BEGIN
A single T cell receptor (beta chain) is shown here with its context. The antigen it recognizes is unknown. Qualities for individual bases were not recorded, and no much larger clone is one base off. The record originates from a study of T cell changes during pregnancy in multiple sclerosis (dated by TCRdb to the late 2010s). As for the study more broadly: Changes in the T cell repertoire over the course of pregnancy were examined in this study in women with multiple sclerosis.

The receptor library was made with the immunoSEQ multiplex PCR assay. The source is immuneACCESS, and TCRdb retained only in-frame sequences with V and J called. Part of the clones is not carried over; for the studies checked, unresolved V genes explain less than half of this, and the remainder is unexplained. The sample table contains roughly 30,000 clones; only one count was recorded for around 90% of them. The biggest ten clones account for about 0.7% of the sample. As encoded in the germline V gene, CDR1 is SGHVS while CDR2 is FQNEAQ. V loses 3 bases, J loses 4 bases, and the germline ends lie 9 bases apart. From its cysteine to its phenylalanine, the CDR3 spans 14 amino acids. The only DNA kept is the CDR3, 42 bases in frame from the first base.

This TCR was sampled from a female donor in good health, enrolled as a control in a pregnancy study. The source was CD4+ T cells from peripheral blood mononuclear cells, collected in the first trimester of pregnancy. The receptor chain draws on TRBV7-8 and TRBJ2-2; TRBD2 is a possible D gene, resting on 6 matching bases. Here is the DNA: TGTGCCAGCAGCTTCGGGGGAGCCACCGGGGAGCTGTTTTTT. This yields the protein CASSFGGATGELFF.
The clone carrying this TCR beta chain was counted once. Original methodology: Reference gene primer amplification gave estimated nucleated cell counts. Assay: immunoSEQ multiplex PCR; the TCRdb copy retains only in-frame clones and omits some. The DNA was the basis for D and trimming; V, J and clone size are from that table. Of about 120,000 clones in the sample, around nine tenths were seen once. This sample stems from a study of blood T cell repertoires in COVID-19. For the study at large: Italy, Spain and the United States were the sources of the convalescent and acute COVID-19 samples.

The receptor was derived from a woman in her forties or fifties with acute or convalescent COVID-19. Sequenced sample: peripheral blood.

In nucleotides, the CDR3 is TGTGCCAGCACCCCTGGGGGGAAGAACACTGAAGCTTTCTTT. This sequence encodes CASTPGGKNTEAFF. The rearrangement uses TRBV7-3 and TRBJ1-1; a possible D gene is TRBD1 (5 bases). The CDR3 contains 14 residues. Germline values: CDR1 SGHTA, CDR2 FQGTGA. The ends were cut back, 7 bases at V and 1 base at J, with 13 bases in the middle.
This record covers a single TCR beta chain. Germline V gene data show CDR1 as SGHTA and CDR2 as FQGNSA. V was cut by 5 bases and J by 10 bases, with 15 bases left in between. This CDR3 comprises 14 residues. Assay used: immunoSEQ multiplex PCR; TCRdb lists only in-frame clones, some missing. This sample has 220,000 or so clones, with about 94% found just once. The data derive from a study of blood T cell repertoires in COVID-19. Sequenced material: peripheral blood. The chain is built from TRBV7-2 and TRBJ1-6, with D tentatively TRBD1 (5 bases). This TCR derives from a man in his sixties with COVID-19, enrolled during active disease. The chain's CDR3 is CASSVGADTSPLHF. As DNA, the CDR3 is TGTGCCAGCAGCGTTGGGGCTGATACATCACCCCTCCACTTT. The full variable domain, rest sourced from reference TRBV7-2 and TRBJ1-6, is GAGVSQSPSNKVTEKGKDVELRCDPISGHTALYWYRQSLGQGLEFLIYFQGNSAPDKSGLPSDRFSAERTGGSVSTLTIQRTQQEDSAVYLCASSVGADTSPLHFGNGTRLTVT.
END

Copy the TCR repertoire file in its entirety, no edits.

A single T cell receptor (beta chain) is shown here with its context. The antigen it recognizes is unknown. Qualities for individual bases were not recorded, and no much larger clone is one base off. The record originates from a study of T cell changes during pregnancy in multiple sclerosis (dated by TCRdb to the late 2010s). As for the study more broadly: Changes in the T cell repertoire over the course of pregnancy were examined in this study in women with multiple sclerosis.

The receptor library was made with the immunoSEQ multiplex PCR assay. The source is immuneACCESS, and TCRdb retained only in-frame sequences with V and J called. Part of the clones is not carried over; for the studies checked, unresolved V genes explain less than half of this, and the remainder is unexplained. The sample table contains roughly 30,000 clones; only one count was recorded for around 90% of them. The biggest ten clones account for about 0.7% of the sample. As encoded in the germline V gene, CDR1 is SGHVS while CDR2 is FQNEAQ. V loses 3 bases, J loses 4 bases, and the germline ends lie 9 bases apart. From its cysteine to its phenylalanine, the CDR3 spans 14 amino acids. The only DNA kept is the CDR3, 42 bases in frame from the first base.

This TCR was sampled from a female donor in good health, enrolled as a control in a pregnancy study. The source was CD4+ T cells from peripheral blood mononuclear cells, collected in the first trimester of pregnancy. The receptor chain draws on TRBV7-8 and TRBJ2-2; TRBD2 is a possible D gene, resting on 6 matching bases. Here is the DNA: TGTGCCAGCAGCTTCGGGGGAGCCACCGGGGAGCTGTTTTTT. This yields the protein CASSFGGATGELFF.
The clone carrying this TCR beta chain was counted once. Original methodology: Reference gene primer amplification gave estimated nucleated cell counts. Assay: immunoSEQ multiplex PCR; the TCRdb copy retains only in-frame clones and omits some. The DNA was the basis for D and trimming; V, J and clone size are from that table. Of about 120,000 clones in the sample, around nine tenths were seen once. This sample stems from a study of blood T cell repertoires in COVID-19. For the study at large: Italy, Spain and the United States were the sources of the convalescent and acute COVID-19 samples.

The receptor was derived from a woman in her forties or fifties with acute or convalescent COVID-19. Sequenced sample: peripheral blood.

In nucleotides, the CDR3 is TGTGCCAGCACCCCTGGGGGGAAGAACACTGAAGCTTTCTTT. This sequence encodes CASTPGGKNTEAFF. The rearrangement uses TRBV7-3 and TRBJ1-1; a possible D gene is TRBD1 (5 bases). The CDR3 contains 14 residues. Germline values: CDR1 SGHTA, CDR2 FQGTGA. The ends were cut back, 7 bases at V and 1 base at J, with 13 bases in the middle.
This record covers a single TCR beta chain. Germline V gene data show CDR1 as SGHTA and CDR2 as FQGNSA. V was cut by 5 bases and J by 10 bases, with 15 bases left in between. This CDR3 comprises 14 residues. Assay used: immunoSEQ multiplex PCR; TCRdb lists only in-frame clones, some missing. This sample has 220,000 or so clones, with about 94% found just once. The data derive from a study of blood T cell repertoires in COVID-19. Sequenced material: peripheral blood. The chain is built from TRBV7-2 and TRBJ1-6, with D tentatively TRBD1 (5 bases). This TCR derives from a man in his sixties with COVID-19, enrolled during active disease. The chain's CDR3 is CASSVGADTSPLHF. As DNA, the CDR3 is TGTGCCAGCAGCGTTGGGGCTGATACATCACCCCTCCACTTT. The full variable domain, rest sourced from reference TRBV7-2 and TRBJ1-6, is GAGVSQSPSNKVTEKGKDVELRCDPISGHTALYWYRQSLGQGLEFLIYFQGNSAPDKSGLPSDRFSAERTGGSVSTLTIQRTQQEDSAVYLCASSVGADTSPLHFGNGTRLTVT.